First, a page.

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Refresh-proof your Pinia Stores

Refresh-proof your Pinia Stores

Written by David Nwadiogbu

A common use case for all data stores is a need to persist data. That way, if a user refreshes the page or begins a new session we can store (persist) the current state and use it later on when the user comes back.

While Vue’s state management library, Pinia, has a lot of great features, it does not automatically persist application state. So how do you persist Pinia state upon a browser refresh? In this tutorial, we’ll be exploring three different ways you can refresh-proof your Pinia stores.

Project Setup

To get started, if you don’t already have Pinia installed in your Vue app, add it now. In the root directory, run the following command to install Pinia:

yarn add pinia

# or with npm
npm install pinia
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Then update your main.js to use Pinia:

πŸ“„ main.js

import { createApp } from "vue";
import { createPinia } from "pinia";
import App from "./App.vue";

const app = createApp(App);
const pinia = createPinia();

app.use(pinia);
app.mount("#app");
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Create a stores folder under src and add a file called counter.js with the following code:

πŸ“ src/stores/counter.js

import { defineStore } from "pinia";

export const useCounterStore = defineStore("counter", {
  state: () => {
    return { 
      count: 0
     };
  },
  actions: {
    increment(value = 1) {
      this.count += value;
    },
    decrement(value = 1) {
      this.count -= value;
    },
    reset() {
      this.count = 0;
    }
  },
  getters: {
    doubleCount: (state) => {
      return state.count * 2;
    },
    squareCount: (state) => {
      return state.count ** 2;
    },
  },
});
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We’ve created a state called count with multiple actions and getters that can dictate our state’s behavior.

Let’s display this in our app to test that it works.

Update your App.vue file to look like this:

πŸ“ src/App.vue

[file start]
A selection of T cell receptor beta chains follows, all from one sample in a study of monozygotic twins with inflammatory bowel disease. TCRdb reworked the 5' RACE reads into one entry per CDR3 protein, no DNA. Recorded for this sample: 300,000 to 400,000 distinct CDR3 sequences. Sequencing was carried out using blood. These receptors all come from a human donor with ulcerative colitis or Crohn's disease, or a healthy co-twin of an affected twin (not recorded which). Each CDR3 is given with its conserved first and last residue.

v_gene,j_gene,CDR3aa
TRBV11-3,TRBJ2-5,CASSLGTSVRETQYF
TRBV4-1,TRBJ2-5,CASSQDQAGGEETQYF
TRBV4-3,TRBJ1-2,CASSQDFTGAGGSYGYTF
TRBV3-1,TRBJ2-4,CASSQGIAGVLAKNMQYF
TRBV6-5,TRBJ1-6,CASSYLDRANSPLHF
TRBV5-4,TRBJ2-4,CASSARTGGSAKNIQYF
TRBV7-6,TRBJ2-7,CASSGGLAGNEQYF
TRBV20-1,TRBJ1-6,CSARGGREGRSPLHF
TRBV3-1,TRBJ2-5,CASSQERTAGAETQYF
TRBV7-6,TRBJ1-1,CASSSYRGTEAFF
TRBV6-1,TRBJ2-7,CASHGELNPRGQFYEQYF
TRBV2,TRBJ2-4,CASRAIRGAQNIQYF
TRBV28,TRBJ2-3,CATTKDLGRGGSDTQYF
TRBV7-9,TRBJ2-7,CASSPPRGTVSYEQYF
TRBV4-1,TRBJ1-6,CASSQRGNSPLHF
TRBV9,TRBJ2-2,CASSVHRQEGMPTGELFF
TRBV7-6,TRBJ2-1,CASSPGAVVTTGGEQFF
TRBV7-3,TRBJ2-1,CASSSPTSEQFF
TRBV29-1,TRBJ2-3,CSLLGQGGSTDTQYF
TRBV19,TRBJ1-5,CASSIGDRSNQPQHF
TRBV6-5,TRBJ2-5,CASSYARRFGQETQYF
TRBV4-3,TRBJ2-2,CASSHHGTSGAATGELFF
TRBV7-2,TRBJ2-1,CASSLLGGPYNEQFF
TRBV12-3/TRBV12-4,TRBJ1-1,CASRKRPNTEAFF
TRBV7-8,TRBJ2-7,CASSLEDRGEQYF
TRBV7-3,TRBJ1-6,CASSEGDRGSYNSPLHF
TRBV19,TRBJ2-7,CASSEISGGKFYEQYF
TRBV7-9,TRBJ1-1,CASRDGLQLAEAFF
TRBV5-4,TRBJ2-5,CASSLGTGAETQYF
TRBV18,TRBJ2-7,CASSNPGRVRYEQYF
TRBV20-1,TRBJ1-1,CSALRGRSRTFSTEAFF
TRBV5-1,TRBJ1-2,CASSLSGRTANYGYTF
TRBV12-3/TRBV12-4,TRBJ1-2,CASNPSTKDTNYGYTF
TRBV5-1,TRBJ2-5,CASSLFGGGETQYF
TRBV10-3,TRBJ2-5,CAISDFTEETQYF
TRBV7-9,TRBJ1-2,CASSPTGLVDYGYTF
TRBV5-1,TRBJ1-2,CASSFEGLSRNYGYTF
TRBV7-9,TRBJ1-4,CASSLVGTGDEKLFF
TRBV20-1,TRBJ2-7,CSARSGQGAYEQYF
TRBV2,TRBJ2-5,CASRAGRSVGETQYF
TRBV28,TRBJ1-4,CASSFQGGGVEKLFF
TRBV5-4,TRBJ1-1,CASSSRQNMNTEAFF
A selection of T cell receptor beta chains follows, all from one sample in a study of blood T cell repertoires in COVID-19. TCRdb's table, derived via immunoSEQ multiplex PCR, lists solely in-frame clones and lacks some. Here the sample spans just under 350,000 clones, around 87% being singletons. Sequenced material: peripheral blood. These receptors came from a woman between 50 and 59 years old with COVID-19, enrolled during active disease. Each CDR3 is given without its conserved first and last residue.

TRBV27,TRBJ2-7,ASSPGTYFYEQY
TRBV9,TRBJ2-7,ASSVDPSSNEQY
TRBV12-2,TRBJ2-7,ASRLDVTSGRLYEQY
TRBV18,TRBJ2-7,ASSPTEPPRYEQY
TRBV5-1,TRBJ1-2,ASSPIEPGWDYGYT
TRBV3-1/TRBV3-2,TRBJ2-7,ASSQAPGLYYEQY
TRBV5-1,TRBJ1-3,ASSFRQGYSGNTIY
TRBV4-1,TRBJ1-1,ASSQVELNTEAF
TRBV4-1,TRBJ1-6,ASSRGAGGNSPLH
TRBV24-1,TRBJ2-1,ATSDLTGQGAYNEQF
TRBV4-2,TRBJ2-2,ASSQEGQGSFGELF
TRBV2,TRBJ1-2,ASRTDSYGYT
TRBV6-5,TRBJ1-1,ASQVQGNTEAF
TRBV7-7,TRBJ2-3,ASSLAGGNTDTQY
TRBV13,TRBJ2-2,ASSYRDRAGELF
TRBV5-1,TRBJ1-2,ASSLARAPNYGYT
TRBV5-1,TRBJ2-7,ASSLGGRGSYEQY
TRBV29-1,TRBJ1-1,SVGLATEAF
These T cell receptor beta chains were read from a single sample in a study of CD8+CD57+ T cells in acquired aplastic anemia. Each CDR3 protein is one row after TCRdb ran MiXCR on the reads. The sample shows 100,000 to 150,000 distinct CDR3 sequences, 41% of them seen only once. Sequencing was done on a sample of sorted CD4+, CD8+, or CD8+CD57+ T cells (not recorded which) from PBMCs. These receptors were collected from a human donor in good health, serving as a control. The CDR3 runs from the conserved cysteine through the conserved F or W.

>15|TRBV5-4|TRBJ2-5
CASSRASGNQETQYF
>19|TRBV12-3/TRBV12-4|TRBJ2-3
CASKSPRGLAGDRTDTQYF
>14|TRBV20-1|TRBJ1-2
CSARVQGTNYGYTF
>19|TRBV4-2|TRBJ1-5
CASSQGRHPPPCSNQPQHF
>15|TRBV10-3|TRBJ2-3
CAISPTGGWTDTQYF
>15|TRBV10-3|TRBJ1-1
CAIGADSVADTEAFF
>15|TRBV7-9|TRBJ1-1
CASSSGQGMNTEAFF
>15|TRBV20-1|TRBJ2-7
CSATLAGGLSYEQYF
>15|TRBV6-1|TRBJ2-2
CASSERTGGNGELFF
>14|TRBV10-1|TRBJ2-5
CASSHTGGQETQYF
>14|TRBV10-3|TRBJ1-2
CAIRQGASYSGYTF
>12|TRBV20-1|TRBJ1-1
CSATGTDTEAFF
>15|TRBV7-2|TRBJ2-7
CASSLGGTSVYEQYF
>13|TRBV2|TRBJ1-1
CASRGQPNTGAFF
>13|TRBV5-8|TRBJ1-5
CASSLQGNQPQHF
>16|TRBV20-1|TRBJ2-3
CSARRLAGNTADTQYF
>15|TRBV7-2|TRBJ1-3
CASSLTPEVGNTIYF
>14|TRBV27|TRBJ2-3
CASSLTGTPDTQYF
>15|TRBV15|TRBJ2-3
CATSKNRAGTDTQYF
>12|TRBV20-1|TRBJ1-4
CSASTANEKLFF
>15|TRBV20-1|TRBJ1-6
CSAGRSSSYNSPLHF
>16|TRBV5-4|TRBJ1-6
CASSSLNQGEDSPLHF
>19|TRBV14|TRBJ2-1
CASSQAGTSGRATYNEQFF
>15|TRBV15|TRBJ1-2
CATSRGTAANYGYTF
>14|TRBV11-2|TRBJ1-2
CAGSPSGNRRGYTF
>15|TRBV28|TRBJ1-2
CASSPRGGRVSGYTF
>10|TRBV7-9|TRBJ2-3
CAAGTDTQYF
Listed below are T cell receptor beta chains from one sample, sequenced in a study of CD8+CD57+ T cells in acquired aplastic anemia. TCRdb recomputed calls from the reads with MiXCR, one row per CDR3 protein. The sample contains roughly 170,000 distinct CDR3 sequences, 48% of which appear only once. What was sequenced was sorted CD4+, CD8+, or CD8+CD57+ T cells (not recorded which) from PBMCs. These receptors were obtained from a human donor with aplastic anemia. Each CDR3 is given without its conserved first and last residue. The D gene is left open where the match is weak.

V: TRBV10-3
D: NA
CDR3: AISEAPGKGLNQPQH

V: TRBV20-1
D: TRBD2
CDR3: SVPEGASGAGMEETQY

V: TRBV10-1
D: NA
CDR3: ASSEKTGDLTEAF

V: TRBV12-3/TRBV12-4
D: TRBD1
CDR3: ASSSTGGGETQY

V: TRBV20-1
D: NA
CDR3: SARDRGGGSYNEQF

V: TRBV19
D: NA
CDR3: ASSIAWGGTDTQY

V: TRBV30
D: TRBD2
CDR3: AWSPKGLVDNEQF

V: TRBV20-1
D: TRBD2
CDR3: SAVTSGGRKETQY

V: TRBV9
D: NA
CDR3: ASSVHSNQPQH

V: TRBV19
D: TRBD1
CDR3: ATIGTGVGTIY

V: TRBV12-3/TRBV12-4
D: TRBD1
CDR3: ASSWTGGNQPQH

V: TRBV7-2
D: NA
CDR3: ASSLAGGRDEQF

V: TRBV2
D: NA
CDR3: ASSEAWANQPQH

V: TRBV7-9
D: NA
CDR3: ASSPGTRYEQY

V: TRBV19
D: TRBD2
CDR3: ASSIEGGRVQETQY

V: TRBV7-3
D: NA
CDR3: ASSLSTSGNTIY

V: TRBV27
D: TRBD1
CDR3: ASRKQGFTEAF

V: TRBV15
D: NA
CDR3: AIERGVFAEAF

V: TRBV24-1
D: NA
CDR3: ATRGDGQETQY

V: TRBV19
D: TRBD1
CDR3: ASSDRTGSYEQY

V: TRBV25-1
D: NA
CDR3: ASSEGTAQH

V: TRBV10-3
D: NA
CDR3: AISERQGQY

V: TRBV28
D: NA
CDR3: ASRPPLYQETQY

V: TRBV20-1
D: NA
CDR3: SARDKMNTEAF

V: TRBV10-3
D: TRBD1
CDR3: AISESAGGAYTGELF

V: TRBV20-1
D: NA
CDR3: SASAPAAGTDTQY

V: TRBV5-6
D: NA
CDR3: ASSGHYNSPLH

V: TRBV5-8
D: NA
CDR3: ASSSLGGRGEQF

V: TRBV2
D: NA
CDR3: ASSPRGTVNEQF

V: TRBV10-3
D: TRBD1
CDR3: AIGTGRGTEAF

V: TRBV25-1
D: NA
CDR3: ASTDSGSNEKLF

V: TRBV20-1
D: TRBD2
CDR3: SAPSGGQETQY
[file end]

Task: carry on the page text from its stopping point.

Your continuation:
<script setup>
import { useCounterStore } from "./stores/counter"

const store = useCounterStore(); _//initialize the store_

</script>

<template>
  <h1>Counter App</h1>
  <p>Count is {{ store.count }}</p>
  <p>Double count is {{ store.doubleCount }}</p>

  <button @click="store.increment(1)">Add</button>
  <button @click="store.decrement(1)">Subtract</button>
  <button @click="store.reset">Reset</button>
</template>

<style scoped>
</style>
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When we run the app, everything works as it should, but when we reload our page, the value of count gets reset to its initial state: 0.

There is nothing broken here; Pinia does not by itself persist the state. If that’s the behavior we want, we have to solve for that ourselves. So let’s look at different ways we can solve this problem by persisting our store upon page reloads.

using Watch

The most common way to persist values is to save them in local storage and use the saved values to hydrate our Pinia store when the app loads.

We can use the watch method from Vue to achieve this.

Update your main.js to include the following code:

import { createApp, watch } from "vue";
...

watch(
  pinia.state,
  (state) => {
    localStorage.setItem("counter", JSON.stringify(state.counter));
  },
  { deep: true }
  );
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and update your counter.js to include the following code:

state: () => {
    if (localStorage.getItem("counter"))
      return JSON.parse(localStorage.getItem("counter"));